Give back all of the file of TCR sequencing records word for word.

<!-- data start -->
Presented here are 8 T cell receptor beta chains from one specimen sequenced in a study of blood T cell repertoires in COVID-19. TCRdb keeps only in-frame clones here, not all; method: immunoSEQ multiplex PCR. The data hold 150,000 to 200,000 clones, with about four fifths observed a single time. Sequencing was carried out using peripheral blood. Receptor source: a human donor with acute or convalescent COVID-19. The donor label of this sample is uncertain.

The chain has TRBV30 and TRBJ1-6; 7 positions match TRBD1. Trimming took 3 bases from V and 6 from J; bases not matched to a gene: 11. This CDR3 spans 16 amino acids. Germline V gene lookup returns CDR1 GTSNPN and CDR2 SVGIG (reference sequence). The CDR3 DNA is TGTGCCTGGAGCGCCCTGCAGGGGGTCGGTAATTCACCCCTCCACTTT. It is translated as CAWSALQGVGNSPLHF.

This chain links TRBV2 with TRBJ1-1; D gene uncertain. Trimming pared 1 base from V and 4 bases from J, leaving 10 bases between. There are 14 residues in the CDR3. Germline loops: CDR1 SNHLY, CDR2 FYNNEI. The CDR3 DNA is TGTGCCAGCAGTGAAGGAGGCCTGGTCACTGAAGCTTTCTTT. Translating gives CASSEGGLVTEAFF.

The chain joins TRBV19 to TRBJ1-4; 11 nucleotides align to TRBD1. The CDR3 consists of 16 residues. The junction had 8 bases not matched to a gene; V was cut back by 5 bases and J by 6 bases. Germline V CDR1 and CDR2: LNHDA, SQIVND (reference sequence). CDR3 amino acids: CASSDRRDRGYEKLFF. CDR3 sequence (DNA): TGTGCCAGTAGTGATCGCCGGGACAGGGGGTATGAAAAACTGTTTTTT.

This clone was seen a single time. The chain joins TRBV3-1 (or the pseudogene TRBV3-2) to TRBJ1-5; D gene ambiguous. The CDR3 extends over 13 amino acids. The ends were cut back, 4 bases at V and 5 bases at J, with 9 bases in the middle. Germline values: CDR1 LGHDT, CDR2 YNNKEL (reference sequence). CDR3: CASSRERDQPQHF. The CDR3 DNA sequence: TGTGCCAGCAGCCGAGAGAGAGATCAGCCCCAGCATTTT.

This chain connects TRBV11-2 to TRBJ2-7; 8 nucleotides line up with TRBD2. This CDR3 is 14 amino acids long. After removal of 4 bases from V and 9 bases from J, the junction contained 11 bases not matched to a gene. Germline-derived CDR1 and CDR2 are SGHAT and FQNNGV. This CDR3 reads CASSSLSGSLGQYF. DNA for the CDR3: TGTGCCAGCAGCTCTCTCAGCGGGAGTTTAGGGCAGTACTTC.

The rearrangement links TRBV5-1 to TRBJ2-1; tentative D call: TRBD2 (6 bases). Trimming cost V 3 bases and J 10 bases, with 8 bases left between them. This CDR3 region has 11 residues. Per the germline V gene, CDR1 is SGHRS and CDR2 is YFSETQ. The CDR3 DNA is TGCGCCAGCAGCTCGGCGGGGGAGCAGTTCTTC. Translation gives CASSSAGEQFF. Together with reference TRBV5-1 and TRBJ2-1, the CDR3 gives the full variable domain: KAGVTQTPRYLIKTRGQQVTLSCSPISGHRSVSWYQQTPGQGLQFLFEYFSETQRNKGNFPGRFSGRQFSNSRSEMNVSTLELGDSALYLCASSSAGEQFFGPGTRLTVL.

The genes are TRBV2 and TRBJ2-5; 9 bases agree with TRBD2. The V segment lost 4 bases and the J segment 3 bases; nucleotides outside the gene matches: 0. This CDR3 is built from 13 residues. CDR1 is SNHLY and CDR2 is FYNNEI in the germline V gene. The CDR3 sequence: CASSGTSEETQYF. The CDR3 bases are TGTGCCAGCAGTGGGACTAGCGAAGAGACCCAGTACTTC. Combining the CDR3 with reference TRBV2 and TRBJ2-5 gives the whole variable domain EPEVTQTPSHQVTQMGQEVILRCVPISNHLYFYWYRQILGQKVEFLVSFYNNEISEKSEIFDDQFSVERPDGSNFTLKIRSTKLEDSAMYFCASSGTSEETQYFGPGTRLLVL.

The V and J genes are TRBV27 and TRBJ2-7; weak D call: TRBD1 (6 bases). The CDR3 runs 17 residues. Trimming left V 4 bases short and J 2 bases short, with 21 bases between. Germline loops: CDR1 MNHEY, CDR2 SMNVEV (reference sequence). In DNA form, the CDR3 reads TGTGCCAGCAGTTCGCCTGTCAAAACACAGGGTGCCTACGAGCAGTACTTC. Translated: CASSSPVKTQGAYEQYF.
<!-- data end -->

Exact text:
Presented here are 8 T cell receptor beta chains from one specimen sequenced in a study of blood T cell repertoires in COVID-19. TCRdb keeps only in-frame clones here, not all; method: immunoSEQ multiplex PCR. The data hold 150,000 to 200,000 clones, with about four fifths observed a single time. Sequencing was carried out using peripheral blood. Receptor source: a human donor with acute or convalescent COVID-19. The donor label of this sample is uncertain.

The chain has TRBV30 and TRBJ1-6; 7 positions match TRBD1. Trimming took 3 bases from V and 6 from J; bases not matched to a gene: 11. This CDR3 spans 16 amino acids. Germline V gene lookup returns CDR1 GTSNPN and CDR2 SVGIG (reference sequence). The CDR3 DNA is TGTGCCTGGAGCGCCCTGCAGGGGGTCGGTAATTCACCCCTCCACTTT. It is translated as CAWSALQGVGNSPLHF.

This chain links TRBV2 with TRBJ1-1; D gene uncertain. Trimming pared 1 base from V and 4 bases from J, leaving 10 bases between. There are 14 residues in the CDR3. Germline loops: CDR1 SNHLY, CDR2 FYNNEI. The CDR3 DNA is TGTGCCAGCAGTGAAGGAGGCCTGGTCACTGAAGCTTTCTTT. Translating gives CASSEGGLVTEAFF.

The chain joins TRBV19 to TRBJ1-4; 11 nucleotides align to TRBD1. The CDR3 consists of 16 residues. The junction had 8 bases not matched to a gene; V was cut back by 5 bases and J by 6 bases. Germline V CDR1 and CDR2: LNHDA, SQIVND (reference sequence). CDR3 amino acids: CASSDRRDRGYEKLFF. CDR3 sequence (DNA): TGTGCCAGTAGTGATCGCCGGGACAGGGGGTATGAAAAACTGTTTTTT.

This clone was seen a single time. The chain joins TRBV3-1 (or the pseudogene TRBV3-2) to TRBJ1-5; D gene ambiguous. The CDR3 extends over 13 amino acids. The ends were cut back, 4 bases at V and 5 bases at J, with 9 bases in the middle. Germline values: CDR1 LGHDT, CDR2 YNNKEL (reference sequence). CDR3: CASSRERDQPQHF. The CDR3 DNA sequence: TGTGCCAGCAGCCGAGAGAGAGATCAGCCCCAGCATTTT.

This chain connects TRBV11-2 to TRBJ2-7; 8 nucleotides line up with TRBD2. This CDR3 is 14 amino acids long. After removal of 4 bases from V and 9 bases from J, the junction contained 11 bases not matched to a gene. Germline-derived CDR1 and CDR2 are SGHAT and FQNNGV. This CDR3 reads CASSSLSGSLGQYF. DNA for the CDR3: TGTGCCAGCAGCTCTCTCAGCGGGAGTTTAGGGCAGTACTTC.

The rearrangement links TRBV5-1 to TRBJ2-1; tentative D call: TRBD2 (6 bases). Trimming cost V 3 bases and J 10 bases, with 8 bases left between them. This CDR3 region has 11 residues. Per the germline V gene, CDR1 is SGHRS and CDR2 is YFSETQ. The CDR3 DNA is TGCGCCAGCAGCTCGGCGGGGGAGCAGTTCTTC. Translation gives CASSSAGEQFF. Together with reference TRBV5-1 and TRBJ2-1, the CDR3 gives the full variable domain: KAGVTQTPRYLIKTRGQQVTLSCSPISGHRSVSWYQQTPGQGLQFLFEYFSETQRNKGNFPGRFSGRQFSNSRSEMNVSTLELGDSALYLCASSSAGEQFFGPGTRLTVL.

The genes are TRBV2 and TRBJ2-5; 9 bases agree with TRBD2. The V segment lost 4 bases and the J segment 3 bases; nucleotides outside the gene matches: 0. This CDR3 is built from 13 residues. CDR1 is SNHLY and CDR2 is FYNNEI in the germline V gene. The CDR3 sequence: CASSGTSEETQYF. The CDR3 bases are TGTGCCAGCAGTGGGACTAGCGAAGAGACCCAGTACTTC. Combining the CDR3 with reference TRBV2 and TRBJ2-5 gives the whole variable domain EPEVTQTPSHQVTQMGQEVILRCVPISNHLYFYWYRQILGQKVEFLVSFYNNEISEKSEIFDDQFSVERPDGSNFTLKIRSTKLEDSAMYFCASSGTSEETQYFGPGTRLLVL.

The V and J genes are TRBV27 and TRBJ2-7; weak D call: TRBD1 (6 bases). The CDR3 runs 17 residues. Trimming left V 4 bases short and J 2 bases short, with 21 bases between. Germline loops: CDR1 MNHEY, CDR2 SMNVEV (reference sequence). In DNA form, the CDR3 reads TGTGCCAGCAGTTCGCCTGTCAAAACACAGGGTGCCTACGAGCAGTACTTC. Translated: CASSSPVKTQGAYEQYF.